Alice A. Storey et al. discuss radiocarbon and DNA evidence for pre-Columbian chickens in Chile; radiocarbon dating places them at AD 1304 to 1424.

Jun 19, 2007
Academic / Technical Report
Alice A. Storey

Alice A. Storey, José Miguel Ramírez, Daniel Quiroz, David V. Burley, David J. Addison, Richard Walter, Atholl J. Anderson, Terry L. Hunt, J. Stephen Athens, Leon Huynen, and Elizabeth A. Matisoo-Smith, "Radiocarbon and DNA evidence for a pre-Columbian introduction of Polynesian chickens to Chile," Proceedings of the National Academy of Sciences of the United States of America 104, no. 25 (June 19, 2007): 10335-10339

Proceedings of the National Academy of Sciences
Atholl J. Anderson, José Miguel Ramírez, David V. Burley, Richard Walter, Alice A. Storey, Terry L. Hunt, Leon Huynen, David J. Addison, Daniel Quiroz, Elizabeth A. Matisoo-Smith, J. Stephen Athens
Reading Public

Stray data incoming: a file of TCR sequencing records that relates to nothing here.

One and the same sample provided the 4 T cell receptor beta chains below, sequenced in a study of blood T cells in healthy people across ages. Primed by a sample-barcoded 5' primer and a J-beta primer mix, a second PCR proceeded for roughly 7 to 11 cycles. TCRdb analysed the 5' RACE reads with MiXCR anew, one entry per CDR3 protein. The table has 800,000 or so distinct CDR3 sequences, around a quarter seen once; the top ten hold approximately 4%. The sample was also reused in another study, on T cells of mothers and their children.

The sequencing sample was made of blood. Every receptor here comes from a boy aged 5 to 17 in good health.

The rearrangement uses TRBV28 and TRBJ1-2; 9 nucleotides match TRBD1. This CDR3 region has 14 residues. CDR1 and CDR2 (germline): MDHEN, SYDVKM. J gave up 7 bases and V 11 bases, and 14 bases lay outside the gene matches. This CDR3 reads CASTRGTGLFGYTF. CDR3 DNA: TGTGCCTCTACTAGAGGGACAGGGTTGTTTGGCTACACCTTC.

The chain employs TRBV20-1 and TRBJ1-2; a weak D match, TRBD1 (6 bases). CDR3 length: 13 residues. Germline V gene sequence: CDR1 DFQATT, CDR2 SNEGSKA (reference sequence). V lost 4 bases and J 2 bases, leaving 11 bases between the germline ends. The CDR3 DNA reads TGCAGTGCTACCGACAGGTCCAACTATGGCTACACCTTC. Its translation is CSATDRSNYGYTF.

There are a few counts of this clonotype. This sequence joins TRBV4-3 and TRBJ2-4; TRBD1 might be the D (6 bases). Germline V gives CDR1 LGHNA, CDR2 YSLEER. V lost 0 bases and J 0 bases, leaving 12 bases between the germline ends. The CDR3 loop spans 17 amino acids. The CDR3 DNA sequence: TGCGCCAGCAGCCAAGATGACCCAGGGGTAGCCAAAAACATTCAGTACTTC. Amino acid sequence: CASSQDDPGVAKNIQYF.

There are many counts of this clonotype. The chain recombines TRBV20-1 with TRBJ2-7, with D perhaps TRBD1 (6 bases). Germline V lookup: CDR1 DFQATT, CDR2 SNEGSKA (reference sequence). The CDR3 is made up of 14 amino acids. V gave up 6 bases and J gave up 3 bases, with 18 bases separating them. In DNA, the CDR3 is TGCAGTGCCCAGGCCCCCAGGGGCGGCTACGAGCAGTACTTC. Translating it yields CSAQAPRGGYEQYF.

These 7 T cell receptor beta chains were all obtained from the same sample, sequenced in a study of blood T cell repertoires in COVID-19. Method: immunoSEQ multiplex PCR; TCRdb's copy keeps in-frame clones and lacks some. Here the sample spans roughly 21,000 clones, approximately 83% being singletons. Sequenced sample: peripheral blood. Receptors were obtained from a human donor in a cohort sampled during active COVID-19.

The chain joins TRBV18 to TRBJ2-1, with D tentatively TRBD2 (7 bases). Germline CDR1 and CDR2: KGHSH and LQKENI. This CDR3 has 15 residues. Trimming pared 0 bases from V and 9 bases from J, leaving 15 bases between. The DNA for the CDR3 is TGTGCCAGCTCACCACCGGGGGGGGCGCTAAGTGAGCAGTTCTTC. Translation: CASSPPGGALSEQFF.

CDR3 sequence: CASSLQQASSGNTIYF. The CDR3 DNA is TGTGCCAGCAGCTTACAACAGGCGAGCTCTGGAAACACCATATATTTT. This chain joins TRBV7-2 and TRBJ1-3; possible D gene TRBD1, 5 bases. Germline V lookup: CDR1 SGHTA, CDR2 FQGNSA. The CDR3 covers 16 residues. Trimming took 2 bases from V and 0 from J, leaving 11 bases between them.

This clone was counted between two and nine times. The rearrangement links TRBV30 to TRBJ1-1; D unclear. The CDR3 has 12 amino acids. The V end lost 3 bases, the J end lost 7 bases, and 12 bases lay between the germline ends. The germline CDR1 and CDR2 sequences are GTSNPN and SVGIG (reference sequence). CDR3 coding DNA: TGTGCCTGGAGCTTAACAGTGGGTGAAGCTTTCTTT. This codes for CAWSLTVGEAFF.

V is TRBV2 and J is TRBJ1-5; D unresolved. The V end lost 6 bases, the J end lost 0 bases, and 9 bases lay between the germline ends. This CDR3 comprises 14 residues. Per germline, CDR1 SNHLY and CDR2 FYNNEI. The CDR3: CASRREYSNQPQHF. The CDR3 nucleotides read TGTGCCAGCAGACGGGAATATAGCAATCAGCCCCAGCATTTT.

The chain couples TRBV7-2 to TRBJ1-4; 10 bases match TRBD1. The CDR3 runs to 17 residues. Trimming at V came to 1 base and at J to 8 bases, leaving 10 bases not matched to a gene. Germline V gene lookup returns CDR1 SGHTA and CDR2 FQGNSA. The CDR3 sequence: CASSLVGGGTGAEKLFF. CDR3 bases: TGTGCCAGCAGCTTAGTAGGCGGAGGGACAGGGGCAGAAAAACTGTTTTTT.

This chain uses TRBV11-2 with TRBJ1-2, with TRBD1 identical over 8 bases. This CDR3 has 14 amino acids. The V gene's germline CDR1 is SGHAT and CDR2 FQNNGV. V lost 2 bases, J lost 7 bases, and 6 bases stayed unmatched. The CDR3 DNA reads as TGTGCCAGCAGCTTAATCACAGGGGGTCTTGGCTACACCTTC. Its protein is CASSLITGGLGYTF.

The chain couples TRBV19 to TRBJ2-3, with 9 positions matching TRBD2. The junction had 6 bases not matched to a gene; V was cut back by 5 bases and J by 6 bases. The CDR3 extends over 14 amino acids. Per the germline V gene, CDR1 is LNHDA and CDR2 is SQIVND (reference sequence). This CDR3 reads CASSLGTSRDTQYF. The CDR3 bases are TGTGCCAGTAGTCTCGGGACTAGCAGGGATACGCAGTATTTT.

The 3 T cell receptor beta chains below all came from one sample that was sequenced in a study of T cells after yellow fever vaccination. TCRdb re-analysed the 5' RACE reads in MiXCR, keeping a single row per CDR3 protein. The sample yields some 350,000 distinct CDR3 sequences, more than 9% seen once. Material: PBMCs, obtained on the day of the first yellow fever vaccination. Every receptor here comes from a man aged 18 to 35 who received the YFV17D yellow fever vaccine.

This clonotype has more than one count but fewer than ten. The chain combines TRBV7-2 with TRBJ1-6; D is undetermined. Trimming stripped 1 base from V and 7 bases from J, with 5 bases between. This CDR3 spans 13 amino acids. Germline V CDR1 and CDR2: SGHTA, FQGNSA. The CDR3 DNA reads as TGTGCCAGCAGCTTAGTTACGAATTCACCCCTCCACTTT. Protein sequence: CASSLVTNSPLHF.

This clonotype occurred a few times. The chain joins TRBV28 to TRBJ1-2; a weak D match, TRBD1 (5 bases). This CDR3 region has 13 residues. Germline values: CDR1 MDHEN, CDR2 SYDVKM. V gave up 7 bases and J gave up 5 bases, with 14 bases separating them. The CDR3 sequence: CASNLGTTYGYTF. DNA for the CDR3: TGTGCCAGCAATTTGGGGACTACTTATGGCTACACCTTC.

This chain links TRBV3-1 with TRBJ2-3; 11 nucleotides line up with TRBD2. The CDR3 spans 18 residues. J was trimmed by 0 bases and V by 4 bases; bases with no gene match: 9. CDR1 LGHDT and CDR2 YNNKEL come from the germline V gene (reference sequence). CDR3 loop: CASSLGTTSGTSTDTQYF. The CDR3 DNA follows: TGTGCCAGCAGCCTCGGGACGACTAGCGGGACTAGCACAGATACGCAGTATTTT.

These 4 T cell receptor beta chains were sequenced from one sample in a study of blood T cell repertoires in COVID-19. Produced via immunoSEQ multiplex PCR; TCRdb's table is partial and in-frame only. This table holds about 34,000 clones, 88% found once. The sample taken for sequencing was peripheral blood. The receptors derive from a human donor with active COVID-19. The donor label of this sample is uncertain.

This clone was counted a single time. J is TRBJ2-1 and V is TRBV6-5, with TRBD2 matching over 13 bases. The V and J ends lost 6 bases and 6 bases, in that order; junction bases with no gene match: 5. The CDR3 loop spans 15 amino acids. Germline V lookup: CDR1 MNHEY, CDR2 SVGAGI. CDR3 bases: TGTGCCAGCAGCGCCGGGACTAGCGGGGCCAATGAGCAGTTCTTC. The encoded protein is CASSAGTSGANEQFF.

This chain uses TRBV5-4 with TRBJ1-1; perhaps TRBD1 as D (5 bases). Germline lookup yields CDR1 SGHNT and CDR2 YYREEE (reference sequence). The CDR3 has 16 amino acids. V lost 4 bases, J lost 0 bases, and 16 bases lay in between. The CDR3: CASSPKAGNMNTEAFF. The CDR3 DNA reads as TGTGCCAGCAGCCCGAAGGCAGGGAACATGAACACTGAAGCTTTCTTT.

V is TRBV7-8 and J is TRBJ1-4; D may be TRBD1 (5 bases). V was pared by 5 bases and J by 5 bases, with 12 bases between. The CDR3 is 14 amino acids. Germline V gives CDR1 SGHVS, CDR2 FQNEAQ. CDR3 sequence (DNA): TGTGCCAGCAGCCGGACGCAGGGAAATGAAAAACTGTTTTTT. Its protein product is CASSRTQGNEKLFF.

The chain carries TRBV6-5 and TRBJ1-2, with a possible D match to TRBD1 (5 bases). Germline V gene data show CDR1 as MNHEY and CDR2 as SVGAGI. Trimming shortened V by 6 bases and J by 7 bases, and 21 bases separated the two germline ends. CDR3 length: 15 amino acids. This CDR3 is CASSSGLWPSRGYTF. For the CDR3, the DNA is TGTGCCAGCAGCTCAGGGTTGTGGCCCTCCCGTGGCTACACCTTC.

Two issues long debated among Pacific and American prehistorians are (i) whether there was a pre-Columbian introduction of chicken (Gallus gallus) to the Americas and (ii) whether Polynesian contact with South America might be identified archaeologically, through the recovery of remains of unquestionable Polynesian origin. We present a radiocarbon date and an ancient DNA sequence from a single chicken bone recovered from the archaeological site of El Arenal-1, on the Arauco Peninsula, Chile. These results not only provide firm evidence for the pre-Columbian introduction of chickens to the Americas, but strongly suggest that it was a Polynesian introduction.

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